You researched and decided on a recipe. You know what you’re making. You’ve placed your order. Maybe you even have your meat in your fridge. But before you start cooking your prime rib or your tenderloin or your lamb shanks or your short ribs or your brisket or whatever it is you’re making this holiday, take a moment to square away a few holiday basics. You’ll be glad you did. Making sure you’re all set when it comes to temperature, carving, and plating; they can make or break a holiday meal.


We’re sure you’re a fantastic cook. But even if you really know your stuff, a holiday meal is no time to wing it when it comes to temperature. Use a meat thermometer. If you don’t have one, go buy one now and use it. Truly. Read and re-read your chosen recipe so you know what to be looking for, including exactly how many minutes you need to be cooking per pound, especially when it comes to large (and expensive) roasts.

Something like standing rib roast is hard to cook. You need a good outer crust and the middle nice and rare. This is tricky. Monitoring temperature will help you do it right. A meat thermometer is equally important for something you’ve made a bunch of times, like a leg of lamb. Holiday cooking is distracted cooking. You might have cousins in your kitchen or be fighting with your in-laws and have ten other things happening on your stove. You might not be sober. So set timers and monitor that thermometer.

A quick word about pork. If you’re making pork – maybe you’re smoking a nice loin roast – don’t overcook it. Pork tastes best and should be done mid-rare (unless you’re braising something or making ribs). Currently the USDA Food Safety Inspection Service says pork can be consumed safely when cooked to an internal temperature of 145 degrees F (this is mid-rare), followed by a short rest time. Don’t let it rest too long or take it out when your meat thermometer reads under 145 as the temperature climbs during the rest time.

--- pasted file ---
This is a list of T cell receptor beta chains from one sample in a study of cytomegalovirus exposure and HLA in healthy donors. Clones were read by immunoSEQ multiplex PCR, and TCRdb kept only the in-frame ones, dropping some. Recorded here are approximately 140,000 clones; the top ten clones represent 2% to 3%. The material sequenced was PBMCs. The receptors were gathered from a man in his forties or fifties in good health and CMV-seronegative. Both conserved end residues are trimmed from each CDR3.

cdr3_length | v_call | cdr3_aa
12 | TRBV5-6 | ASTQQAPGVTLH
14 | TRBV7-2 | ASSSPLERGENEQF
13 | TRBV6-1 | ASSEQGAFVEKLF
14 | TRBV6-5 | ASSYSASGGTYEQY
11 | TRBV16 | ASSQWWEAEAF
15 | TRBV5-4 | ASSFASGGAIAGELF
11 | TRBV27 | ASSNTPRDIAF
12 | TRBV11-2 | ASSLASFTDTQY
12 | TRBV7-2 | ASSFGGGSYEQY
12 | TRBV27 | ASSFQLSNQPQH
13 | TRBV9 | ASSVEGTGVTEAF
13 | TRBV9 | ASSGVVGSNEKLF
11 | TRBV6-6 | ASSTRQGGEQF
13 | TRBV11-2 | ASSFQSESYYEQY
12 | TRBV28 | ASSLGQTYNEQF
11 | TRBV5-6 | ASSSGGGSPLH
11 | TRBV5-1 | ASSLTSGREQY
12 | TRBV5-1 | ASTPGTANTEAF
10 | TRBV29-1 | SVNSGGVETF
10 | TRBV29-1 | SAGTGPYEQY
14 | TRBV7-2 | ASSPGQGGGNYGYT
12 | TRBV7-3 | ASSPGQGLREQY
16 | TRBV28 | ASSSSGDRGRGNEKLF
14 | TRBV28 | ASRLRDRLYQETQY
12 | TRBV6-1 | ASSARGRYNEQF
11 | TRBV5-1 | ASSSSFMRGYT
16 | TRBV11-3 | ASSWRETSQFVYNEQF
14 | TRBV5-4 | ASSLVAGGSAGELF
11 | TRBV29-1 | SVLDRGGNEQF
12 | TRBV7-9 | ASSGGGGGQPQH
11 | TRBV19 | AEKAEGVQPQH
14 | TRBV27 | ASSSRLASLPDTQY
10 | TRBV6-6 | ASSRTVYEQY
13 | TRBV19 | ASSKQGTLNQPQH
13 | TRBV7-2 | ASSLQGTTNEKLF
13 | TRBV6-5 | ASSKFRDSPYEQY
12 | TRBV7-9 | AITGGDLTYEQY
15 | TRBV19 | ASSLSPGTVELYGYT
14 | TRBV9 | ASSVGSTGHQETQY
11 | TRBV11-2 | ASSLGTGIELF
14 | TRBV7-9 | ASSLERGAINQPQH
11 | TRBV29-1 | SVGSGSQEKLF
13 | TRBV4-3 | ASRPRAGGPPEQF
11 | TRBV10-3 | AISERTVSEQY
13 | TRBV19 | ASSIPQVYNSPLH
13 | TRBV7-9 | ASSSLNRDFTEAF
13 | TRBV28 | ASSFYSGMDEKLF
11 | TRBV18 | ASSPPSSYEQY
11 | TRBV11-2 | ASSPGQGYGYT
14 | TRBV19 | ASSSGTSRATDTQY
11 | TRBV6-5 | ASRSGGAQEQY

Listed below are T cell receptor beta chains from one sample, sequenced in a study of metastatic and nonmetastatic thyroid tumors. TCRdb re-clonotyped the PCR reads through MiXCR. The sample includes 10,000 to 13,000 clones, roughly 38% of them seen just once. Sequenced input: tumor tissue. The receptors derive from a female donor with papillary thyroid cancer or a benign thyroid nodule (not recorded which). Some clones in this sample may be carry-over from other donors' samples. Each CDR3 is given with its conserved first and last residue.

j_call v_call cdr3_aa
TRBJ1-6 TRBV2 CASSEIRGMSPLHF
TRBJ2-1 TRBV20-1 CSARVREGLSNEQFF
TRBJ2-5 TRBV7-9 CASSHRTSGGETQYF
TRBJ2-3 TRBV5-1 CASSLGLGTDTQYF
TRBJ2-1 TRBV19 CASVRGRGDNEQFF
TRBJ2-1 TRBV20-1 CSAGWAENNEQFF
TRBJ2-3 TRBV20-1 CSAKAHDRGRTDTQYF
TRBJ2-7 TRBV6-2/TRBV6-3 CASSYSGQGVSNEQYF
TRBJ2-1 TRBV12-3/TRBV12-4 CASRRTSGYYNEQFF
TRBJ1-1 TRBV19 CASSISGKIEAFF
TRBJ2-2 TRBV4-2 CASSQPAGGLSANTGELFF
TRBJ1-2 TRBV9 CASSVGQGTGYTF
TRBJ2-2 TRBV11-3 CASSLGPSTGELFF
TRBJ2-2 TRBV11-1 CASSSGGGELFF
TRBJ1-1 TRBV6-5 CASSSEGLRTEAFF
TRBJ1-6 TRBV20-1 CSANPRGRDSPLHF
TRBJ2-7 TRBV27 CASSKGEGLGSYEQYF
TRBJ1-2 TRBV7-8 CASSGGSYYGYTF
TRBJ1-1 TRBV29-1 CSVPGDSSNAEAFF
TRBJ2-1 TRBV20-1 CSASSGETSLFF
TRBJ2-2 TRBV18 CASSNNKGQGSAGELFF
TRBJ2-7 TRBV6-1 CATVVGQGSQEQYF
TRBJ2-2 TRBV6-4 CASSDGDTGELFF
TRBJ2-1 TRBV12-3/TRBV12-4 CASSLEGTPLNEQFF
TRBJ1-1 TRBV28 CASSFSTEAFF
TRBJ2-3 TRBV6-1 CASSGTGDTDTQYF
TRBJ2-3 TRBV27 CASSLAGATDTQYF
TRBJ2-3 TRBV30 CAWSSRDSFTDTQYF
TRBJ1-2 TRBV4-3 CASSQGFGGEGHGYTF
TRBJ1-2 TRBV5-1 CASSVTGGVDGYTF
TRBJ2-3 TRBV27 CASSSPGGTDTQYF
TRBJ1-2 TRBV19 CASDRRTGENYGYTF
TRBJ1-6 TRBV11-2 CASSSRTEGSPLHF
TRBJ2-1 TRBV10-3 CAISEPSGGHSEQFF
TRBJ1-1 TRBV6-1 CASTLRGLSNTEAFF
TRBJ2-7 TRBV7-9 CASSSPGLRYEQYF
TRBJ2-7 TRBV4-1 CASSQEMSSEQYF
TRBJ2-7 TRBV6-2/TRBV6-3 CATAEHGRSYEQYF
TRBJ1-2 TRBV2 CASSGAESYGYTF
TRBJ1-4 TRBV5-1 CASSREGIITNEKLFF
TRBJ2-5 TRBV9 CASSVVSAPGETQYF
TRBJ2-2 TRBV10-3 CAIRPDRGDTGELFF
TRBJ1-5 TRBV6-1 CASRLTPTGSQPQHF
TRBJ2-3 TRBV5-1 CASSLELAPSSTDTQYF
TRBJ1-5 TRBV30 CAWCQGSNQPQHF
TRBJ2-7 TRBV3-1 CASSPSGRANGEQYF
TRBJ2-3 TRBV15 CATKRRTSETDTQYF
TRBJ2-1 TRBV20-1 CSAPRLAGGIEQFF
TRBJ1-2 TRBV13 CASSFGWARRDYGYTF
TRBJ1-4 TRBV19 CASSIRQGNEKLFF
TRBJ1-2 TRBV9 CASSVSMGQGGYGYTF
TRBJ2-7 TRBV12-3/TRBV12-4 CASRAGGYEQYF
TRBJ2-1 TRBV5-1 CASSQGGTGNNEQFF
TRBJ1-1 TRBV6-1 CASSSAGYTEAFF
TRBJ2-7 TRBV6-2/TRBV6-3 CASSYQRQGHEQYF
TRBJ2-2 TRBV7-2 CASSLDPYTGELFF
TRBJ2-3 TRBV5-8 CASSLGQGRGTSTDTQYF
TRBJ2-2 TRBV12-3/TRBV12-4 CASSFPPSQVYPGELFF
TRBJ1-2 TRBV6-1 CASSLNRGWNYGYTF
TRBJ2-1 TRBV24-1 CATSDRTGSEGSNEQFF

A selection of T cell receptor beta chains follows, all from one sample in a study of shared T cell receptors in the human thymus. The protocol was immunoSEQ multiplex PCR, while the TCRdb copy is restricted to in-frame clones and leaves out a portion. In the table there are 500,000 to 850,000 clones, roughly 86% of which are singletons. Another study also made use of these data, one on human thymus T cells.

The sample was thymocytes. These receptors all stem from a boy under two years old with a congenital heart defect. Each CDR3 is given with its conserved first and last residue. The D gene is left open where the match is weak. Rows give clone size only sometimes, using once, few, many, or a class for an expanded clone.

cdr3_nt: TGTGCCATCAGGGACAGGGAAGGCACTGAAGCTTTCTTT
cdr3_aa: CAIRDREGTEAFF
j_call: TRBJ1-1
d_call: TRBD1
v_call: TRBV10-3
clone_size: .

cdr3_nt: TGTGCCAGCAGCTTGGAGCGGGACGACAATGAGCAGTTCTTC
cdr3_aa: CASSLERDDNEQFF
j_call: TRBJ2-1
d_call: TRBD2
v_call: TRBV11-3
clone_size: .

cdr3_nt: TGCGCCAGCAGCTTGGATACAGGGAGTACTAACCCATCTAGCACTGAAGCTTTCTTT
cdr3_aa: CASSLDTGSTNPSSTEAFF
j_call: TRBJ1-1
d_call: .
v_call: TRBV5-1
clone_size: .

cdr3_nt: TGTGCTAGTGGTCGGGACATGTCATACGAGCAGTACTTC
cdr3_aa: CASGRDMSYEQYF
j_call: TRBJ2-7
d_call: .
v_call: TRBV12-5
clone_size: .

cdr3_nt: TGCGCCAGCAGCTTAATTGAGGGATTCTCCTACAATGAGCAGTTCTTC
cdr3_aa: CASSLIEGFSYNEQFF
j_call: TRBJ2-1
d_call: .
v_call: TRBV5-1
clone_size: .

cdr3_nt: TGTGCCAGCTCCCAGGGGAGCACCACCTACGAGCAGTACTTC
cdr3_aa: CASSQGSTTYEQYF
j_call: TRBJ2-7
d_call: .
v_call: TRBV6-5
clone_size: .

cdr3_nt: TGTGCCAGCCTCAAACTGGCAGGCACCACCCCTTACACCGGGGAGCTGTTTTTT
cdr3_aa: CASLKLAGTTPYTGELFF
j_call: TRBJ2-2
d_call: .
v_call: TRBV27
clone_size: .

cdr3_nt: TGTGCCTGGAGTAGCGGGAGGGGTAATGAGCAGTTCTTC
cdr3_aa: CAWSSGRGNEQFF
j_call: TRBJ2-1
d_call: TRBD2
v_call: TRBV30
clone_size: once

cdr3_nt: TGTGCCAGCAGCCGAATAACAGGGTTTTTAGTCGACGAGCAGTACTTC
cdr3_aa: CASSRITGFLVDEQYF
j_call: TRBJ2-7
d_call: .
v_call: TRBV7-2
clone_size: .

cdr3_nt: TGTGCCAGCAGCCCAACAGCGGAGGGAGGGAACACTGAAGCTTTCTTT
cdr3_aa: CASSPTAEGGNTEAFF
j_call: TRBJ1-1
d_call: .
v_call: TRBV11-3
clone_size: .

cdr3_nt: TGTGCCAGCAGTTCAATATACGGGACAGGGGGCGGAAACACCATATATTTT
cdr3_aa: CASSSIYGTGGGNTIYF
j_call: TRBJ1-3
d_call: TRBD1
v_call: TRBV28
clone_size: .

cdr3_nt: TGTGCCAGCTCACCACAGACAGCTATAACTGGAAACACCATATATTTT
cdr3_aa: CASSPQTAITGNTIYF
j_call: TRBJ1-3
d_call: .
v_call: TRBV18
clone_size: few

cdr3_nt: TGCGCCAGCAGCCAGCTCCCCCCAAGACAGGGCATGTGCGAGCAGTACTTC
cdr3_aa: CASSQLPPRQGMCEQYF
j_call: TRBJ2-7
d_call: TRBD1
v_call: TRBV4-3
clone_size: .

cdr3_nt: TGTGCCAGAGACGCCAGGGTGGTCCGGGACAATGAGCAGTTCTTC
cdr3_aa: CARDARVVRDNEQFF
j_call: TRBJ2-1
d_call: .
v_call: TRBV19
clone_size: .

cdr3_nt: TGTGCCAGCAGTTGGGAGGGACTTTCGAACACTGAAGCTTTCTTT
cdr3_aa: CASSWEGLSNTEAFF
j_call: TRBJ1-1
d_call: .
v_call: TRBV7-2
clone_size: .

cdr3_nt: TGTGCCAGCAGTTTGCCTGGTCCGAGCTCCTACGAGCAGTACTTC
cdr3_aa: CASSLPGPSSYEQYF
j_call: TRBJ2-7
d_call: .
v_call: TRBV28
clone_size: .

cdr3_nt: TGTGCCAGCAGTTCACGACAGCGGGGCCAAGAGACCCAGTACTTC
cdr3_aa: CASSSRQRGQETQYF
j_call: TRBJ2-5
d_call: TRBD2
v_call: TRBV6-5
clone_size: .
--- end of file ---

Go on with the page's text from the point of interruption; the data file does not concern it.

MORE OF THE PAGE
After you’ve taken the time to research recipes, then order, prep, and cook a beautiful cut of meat, don’t hack it up! Read up on the best ways to carve what you made, which way to cut with or against the grain, towards the bones, and so on. Several good rules of thumb are to always let meat rest before carving or the juices will run, and to always sharpen your knife before carving.

Usually the best way to carve a large roast is to cut a thin slice off one side to create an even base and then to use steady and even strokes to make thick slices. But it all depends on what you’re trying to carve. So, do a little Googling. Depending on what you’re serving, chances are there’s a pretty good YouTube tutorial you might want to watch before carving. This is especially important if you want to take the extra step of bringing your roast out in the open and carving at the table in front of your guests. If you’re up for this sort of theater, use a nice cutting board and if you have a carving fork, that’s a nice and useful touch.

Here’s are some tutorials on carving prime rib from Saveur and Serious Eats. Here’s Martha Stewart on carving beef tenderloin and Food52 on roast beef – they also have good suggestions for carving out in the open: “Remove strings, skewers the kitchen, before you head out into the limelight. Have your tools in order. It is best to use 2 knives: a long-bladed one for slicing and a short-bladed one for trimming and separating joints…. Allow elbow room at the table. Always stand, never sit.”

If you’re carving a chicken or a turkey, that’s a whole other, well, bird. Watch Jacques Pépin and learn. (You might want to watch this more than once.)


There’s no one rule on how to present the centerpiece of any holiday meal. But there are plenty of schools of thought. If you prefer a classic look or if you want to be “different” and plate on, say a piece of slate you happen to have, that’s up to you. We’re just here to tell you that serving on a warm platter goes a long way. So does serving attractive slices of meat that have been carved uniformly.

Fresh herbs are always a way to gussy up a platter, but you can go outside the rosemary zone if you want. Take a spring of pine from your Christmas tree, whack a pomegranate over a platter and let the seeds scatter, go bananas. Just make sure whatever you’re putting on your platters is actually edible – or warn people not to eat what isn’t. Look at cookbooks and to other cultures for inspiration. Or if your beloved grandmother always used a specific platter and you happen to have it, bust it out. It will create the instant family feel you might be going for.